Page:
Recent advances in physics and chemistry have opened up new approaches in cell biology. In particular, breaking the diffraction limit of light has opened up new possibilities in microscopy. Unlike traditional fluorescence microscopy, super-resolution microscopy can localize and track molecules in a cell at a resolution that is relevant to proteins. Electron microscopes can now be used in combination with super-resolution microscopy to localize proteins to organelles visible in electron micrographs. Finally, electron microscopes can determine the structure of proteins in complexes and provide crucial link in scale between cell biology and X-ray crystallography of proteins.
The mission of the Center for Advanced Microscopy is to provide these advanced technologies to the biosciences community at the University of Utah and to develop new technologies that will drive novel research in the future.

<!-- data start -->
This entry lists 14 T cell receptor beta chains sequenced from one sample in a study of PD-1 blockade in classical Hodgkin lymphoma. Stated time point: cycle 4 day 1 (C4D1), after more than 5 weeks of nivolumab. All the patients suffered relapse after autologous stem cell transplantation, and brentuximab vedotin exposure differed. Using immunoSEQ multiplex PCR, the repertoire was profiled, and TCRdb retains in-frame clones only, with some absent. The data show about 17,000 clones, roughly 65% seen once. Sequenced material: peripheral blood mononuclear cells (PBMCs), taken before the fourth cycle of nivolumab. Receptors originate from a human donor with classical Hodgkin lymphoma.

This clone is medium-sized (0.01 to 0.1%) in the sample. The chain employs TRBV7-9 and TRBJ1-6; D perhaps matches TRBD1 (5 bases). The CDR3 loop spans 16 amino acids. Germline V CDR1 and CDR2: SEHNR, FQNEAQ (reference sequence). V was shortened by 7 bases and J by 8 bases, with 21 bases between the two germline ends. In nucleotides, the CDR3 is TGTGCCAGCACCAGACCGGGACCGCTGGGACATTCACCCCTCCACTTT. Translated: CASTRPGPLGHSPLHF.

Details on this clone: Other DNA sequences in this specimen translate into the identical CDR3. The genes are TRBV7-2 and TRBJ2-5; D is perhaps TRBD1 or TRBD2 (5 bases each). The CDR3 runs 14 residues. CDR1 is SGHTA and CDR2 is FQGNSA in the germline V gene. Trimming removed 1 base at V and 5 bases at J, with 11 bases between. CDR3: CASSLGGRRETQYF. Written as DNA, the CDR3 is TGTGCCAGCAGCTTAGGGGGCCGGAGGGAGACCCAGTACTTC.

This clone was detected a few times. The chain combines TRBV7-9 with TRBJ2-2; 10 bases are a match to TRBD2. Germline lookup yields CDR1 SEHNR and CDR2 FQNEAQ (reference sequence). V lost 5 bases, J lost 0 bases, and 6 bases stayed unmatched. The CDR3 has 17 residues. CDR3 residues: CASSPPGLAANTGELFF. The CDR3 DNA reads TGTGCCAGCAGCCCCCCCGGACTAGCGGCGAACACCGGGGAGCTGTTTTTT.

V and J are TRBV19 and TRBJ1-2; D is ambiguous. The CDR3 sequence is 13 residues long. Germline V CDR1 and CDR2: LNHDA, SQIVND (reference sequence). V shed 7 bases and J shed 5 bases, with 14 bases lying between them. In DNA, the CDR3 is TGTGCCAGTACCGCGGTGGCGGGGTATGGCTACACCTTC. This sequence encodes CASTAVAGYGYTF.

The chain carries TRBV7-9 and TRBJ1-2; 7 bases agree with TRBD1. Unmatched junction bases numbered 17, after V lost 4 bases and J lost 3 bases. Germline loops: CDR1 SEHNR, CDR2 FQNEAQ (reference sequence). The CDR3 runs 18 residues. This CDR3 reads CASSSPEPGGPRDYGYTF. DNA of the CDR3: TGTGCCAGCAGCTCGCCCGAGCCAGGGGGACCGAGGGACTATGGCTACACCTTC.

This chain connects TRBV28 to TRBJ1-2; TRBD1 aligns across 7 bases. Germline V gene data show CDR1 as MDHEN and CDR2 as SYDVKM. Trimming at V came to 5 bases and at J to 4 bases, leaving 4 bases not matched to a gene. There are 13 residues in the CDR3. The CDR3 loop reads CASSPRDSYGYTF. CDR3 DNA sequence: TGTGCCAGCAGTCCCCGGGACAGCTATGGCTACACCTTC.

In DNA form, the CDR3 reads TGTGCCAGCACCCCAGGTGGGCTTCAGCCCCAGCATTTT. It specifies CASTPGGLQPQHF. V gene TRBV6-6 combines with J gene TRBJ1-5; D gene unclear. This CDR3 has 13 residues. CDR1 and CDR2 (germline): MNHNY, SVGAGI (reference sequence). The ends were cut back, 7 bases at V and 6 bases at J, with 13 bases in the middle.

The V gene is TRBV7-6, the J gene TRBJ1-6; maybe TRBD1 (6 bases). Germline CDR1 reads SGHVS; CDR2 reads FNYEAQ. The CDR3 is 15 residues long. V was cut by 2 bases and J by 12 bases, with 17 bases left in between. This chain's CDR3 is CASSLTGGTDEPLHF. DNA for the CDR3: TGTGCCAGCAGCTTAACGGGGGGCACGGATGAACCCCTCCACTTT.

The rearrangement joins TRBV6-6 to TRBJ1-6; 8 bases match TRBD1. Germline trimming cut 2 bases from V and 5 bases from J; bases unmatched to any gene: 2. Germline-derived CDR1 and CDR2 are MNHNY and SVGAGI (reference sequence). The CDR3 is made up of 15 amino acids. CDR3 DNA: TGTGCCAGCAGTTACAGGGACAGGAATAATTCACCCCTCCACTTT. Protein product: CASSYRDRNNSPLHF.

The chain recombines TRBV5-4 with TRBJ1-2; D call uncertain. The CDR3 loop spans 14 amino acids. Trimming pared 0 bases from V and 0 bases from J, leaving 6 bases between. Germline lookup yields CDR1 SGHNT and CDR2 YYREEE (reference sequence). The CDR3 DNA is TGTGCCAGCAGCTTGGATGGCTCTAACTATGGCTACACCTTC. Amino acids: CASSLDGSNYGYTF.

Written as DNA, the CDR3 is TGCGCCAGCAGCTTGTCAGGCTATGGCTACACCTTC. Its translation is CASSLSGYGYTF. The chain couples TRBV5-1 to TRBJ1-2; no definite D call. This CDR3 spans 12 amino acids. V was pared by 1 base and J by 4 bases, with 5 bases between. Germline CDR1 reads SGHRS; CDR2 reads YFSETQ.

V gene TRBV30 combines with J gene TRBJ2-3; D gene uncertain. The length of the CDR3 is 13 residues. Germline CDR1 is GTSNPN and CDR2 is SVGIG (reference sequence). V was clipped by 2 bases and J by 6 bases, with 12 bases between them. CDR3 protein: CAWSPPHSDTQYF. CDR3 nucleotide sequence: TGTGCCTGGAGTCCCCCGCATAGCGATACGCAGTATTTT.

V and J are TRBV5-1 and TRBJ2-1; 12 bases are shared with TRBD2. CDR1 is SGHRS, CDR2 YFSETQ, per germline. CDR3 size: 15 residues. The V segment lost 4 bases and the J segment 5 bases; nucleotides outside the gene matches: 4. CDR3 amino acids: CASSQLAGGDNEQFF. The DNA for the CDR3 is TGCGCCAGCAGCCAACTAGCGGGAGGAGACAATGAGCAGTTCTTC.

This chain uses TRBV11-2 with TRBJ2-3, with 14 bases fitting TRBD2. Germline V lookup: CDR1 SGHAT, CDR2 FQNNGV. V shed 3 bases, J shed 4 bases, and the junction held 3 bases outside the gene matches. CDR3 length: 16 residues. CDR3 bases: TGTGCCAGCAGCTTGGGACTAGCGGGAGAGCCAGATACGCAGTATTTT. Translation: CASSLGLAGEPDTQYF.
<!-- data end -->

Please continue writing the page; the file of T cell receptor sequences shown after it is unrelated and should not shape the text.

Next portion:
September 20, 2011 - Renovations are almost complete on the super-resolution suite. This facility will house a Zeiss Elyra P.1 PALM super-resolution microscope. The facility will also house a custom-built scanning PALM microscope for super-resolution microscopy of deep tissues and will feature open laser benches for the development of new instruments.
New 200 KeV electron microscope
September 10, 2011 - The newly installed FEI F20 200 KeV electron microscope is now operating and open for business. This instrument can generate 3D images of plastic sections up to 200 nm thick. In addition, it can generate tomographic images of protein complexes using a cryo-stage.